Concerns about the safety of nuclear power production increased greatly after a serious accident took place at Three Mile Island nuclear power plant near Harrisburg, Pennsylvania, in 1979. A breakdown of the reactor's cooling system and the destruction of the reactor's core came as a result of mechanical and human failures. A total core meltdown and a possible release of large amounts of radioactive isotopes into the atmosphere were prevented by scientists and technicians, and plant cleanup continued in 1980.
An explosion and fire in 1986 at the Chernobyl nuclear power plant near Kiev, in Ukraine - then part of the Soviet Union - was the worst nuclear accident in history. The explosion and fire tore open the reactor and released into the atmosphere large amounts of radioactive isotopes. The Chernobyl reactors - unlike most Western reactors - lacked an enclosure to prevent the escapement of radioactive isotopes. Authorities reported that thirty-one people died from radiation sickness or burns. They also reported that more than 200 other people were injured badly. Many people believe that those numbers are much lower than the true ones. The eastern part of what was the Soviet Union was covered with radioactivity, and wind carried it into northern and central Europe.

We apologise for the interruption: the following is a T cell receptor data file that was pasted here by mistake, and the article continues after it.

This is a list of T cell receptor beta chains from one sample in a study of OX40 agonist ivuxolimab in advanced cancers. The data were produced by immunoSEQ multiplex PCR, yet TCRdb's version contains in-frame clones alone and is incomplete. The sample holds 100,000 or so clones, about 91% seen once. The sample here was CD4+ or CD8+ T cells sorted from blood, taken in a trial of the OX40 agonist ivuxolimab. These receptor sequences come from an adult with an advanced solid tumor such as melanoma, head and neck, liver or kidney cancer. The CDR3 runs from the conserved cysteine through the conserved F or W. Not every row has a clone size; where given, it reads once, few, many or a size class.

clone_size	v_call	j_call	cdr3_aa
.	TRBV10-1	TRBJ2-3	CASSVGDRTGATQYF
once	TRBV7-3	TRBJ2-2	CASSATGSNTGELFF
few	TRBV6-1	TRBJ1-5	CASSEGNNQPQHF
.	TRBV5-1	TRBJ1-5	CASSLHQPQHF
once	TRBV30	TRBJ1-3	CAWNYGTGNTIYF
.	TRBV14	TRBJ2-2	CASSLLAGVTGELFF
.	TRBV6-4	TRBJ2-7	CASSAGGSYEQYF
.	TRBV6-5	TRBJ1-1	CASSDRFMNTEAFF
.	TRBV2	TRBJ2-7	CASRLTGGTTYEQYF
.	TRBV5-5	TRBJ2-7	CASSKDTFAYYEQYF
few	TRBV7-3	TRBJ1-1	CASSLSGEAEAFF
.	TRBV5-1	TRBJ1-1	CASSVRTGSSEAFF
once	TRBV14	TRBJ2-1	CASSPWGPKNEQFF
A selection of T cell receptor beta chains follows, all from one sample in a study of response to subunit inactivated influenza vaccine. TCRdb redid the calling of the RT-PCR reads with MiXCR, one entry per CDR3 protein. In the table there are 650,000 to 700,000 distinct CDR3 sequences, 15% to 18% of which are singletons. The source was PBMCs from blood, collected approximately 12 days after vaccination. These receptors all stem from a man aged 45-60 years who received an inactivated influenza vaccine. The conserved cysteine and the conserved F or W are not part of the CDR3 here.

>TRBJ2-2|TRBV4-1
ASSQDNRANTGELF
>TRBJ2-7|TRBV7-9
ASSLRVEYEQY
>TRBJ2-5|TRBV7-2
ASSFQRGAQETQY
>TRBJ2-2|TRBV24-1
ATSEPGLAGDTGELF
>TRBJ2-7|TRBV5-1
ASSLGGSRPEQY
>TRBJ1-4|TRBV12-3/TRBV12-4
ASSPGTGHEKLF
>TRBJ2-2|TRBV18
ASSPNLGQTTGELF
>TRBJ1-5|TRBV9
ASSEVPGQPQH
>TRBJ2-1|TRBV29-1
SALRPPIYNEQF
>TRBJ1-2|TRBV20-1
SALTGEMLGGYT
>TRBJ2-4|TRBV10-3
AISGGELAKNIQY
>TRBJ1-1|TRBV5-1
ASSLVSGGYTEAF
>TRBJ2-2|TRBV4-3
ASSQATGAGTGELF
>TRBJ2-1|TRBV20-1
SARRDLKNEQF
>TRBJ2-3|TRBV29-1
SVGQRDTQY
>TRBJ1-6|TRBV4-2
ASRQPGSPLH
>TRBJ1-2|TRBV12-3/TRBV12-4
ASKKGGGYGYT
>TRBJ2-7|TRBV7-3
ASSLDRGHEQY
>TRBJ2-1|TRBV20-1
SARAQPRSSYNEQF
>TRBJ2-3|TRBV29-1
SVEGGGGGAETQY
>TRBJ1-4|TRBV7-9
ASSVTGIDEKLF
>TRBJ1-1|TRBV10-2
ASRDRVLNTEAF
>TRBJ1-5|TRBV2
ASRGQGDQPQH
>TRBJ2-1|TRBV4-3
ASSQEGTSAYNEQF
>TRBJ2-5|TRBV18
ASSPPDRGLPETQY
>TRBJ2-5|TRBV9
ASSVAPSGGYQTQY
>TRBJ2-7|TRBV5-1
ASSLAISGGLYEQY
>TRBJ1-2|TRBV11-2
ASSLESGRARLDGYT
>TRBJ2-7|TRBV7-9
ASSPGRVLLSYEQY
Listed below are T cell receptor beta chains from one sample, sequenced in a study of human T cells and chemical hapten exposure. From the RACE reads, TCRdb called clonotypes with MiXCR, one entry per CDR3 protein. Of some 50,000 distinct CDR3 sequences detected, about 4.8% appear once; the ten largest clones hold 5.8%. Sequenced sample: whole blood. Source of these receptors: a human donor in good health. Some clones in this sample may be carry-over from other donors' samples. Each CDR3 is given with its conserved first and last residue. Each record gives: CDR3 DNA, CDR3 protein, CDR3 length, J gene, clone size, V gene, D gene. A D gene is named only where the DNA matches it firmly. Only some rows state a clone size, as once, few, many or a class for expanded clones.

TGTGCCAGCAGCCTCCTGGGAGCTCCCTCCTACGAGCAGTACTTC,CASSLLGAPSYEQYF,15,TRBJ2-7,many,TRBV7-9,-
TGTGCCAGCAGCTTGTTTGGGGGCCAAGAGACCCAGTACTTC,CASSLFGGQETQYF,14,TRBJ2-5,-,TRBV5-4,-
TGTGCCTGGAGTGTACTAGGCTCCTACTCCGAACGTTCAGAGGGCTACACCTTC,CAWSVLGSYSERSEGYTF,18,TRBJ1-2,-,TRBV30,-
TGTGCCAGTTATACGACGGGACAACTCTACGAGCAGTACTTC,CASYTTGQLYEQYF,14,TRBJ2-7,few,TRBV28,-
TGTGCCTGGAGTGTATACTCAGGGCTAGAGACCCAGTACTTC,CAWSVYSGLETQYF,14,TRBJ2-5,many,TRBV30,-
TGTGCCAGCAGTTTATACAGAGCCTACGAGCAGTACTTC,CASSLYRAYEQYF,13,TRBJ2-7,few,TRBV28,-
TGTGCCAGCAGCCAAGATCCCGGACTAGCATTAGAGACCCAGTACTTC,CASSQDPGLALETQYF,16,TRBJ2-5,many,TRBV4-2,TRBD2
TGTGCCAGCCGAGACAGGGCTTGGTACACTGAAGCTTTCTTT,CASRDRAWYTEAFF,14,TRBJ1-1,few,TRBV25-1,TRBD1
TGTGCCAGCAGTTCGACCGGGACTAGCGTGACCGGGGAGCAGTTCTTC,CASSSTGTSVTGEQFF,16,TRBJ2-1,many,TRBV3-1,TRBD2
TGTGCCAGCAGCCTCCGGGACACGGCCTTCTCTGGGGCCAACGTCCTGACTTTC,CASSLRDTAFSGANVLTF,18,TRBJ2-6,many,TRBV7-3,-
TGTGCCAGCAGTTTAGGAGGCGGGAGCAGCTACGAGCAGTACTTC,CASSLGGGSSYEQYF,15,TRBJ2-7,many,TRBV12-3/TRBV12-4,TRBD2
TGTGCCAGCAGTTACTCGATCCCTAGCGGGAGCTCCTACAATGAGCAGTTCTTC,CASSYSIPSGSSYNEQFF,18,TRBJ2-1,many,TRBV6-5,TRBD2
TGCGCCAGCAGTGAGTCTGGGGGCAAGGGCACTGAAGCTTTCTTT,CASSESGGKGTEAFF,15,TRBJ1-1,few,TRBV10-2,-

The accidents at Three Mile Island and Chernobyl caused increased opposition to nuclear power in many countries during the 1980's. The Nuclear Regulatory commission in the United States increased control of nuclear plants. "Many experts believed the safety problems could be solved, and some countries planned to expand their nuclear power facilities. Research continued to develop safer reactors, using graphite as a moderator and layers of ceramics and carbon to enclose the fuel rods. The engineers claim that such a reactor could not melt down.
Information for this post came from an article by Vera Kistiakowsky in World Book Encyclopedia, Vol. 14, p 592.